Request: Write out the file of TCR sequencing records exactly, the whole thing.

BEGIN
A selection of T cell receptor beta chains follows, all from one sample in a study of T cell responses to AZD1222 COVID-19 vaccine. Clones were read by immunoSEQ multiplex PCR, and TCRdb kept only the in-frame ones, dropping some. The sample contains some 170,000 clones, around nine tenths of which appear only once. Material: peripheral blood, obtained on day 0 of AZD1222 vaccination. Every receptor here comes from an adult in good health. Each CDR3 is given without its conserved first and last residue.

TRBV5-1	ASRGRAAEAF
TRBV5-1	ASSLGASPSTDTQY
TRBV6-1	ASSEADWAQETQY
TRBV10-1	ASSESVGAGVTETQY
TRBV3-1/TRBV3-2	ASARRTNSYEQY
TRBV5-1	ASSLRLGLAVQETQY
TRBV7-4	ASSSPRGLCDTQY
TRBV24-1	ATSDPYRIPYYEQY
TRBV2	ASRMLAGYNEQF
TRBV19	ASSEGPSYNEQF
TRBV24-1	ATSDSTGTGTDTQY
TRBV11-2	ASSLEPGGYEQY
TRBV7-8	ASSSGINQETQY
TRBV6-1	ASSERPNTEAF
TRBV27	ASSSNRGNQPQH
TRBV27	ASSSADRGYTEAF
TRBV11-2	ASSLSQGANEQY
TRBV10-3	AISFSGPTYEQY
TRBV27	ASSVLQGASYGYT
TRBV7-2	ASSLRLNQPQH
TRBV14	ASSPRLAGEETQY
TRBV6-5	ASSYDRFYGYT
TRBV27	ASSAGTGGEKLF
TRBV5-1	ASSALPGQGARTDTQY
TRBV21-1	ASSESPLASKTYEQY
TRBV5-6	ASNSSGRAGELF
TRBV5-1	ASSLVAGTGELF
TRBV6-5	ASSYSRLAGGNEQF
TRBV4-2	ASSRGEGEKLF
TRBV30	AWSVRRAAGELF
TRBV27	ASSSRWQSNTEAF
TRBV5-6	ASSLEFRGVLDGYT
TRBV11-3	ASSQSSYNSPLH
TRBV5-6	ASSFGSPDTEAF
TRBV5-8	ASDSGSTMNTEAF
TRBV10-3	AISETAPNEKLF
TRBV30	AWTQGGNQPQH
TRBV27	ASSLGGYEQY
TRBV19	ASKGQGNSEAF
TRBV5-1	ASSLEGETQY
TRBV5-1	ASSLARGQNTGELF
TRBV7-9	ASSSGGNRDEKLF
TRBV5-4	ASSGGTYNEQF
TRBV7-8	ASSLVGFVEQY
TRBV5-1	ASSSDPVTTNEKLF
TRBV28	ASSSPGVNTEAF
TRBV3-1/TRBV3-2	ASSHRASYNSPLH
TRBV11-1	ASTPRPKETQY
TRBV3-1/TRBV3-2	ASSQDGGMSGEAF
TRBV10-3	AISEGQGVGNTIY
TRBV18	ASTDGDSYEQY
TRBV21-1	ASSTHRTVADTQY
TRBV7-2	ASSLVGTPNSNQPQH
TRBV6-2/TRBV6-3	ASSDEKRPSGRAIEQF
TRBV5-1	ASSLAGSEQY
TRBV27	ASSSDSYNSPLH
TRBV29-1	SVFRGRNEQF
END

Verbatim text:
A selection of T cell receptor beta chains follows, all from one sample in a study of T cell responses to AZD1222 COVID-19 vaccine. Clones were read by immunoSEQ multiplex PCR, and TCRdb kept only the in-frame ones, dropping some. The sample contains some 170,000 clones, around nine tenths of which appear only once. Material: peripheral blood, obtained on day 0 of AZD1222 vaccination. Every receptor here comes from an adult in good health. Each CDR3 is given without its conserved first and last residue.

TRBV5-1	ASRGRAAEAF
TRBV5-1	ASSLGASPSTDTQY
TRBV6-1	ASSEADWAQETQY
TRBV10-1	ASSESVGAGVTETQY
TRBV3-1/TRBV3-2	ASARRTNSYEQY
TRBV5-1	ASSLRLGLAVQETQY
TRBV7-4	ASSSPRGLCDTQY
TRBV24-1	ATSDPYRIPYYEQY
TRBV2	ASRMLAGYNEQF
TRBV19	ASSEGPSYNEQF
TRBV24-1	ATSDSTGTGTDTQY
TRBV11-2	ASSLEPGGYEQY
TRBV7-8	ASSSGINQETQY
TRBV6-1	ASSERPNTEAF
TRBV27	ASSSNRGNQPQH
TRBV27	ASSSADRGYTEAF
TRBV11-2	ASSLSQGANEQY
TRBV10-3	AISFSGPTYEQY
TRBV27	ASSVLQGASYGYT
TRBV7-2	ASSLRLNQPQH
TRBV14	ASSPRLAGEETQY
TRBV6-5	ASSYDRFYGYT
TRBV27	ASSAGTGGEKLF
TRBV5-1	ASSALPGQGARTDTQY
TRBV21-1	ASSESPLASKTYEQY
TRBV5-6	ASNSSGRAGELF
TRBV5-1	ASSLVAGTGELF
TRBV6-5	ASSYSRLAGGNEQF
TRBV4-2	ASSRGEGEKLF
TRBV30	AWSVRRAAGELF
TRBV27	ASSSRWQSNTEAF
TRBV5-6	ASSLEFRGVLDGYT
TRBV11-3	ASSQSSYNSPLH
TRBV5-6	ASSFGSPDTEAF
TRBV5-8	ASDSGSTMNTEAF
TRBV10-3	AISETAPNEKLF
TRBV30	AWTQGGNQPQH
TRBV27	ASSLGGYEQY
TRBV19	ASKGQGNSEAF
TRBV5-1	ASSLEGETQY
TRBV5-1	ASSLARGQNTGELF
TRBV7-9	ASSSGGNRDEKLF
TRBV5-4	ASSGGTYNEQF
TRBV7-8	ASSLVGFVEQY
TRBV5-1	ASSSDPVTTNEKLF
TRBV28	ASSSPGVNTEAF
TRBV3-1/TRBV3-2	ASSHRASYNSPLH
TRBV11-1	ASTPRPKETQY
TRBV3-1/TRBV3-2	ASSQDGGMSGEAF
TRBV10-3	AISEGQGVGNTIY
TRBV18	ASTDGDSYEQY
TRBV21-1	ASSTHRTVADTQY
TRBV7-2	ASSLVGTPNSNQPQH
TRBV6-2/TRBV6-3	ASSDEKRPSGRAIEQF
TRBV5-1	ASSLAGSEQY
TRBV27	ASSSDSYNSPLH
TRBV29-1	SVFRGRNEQF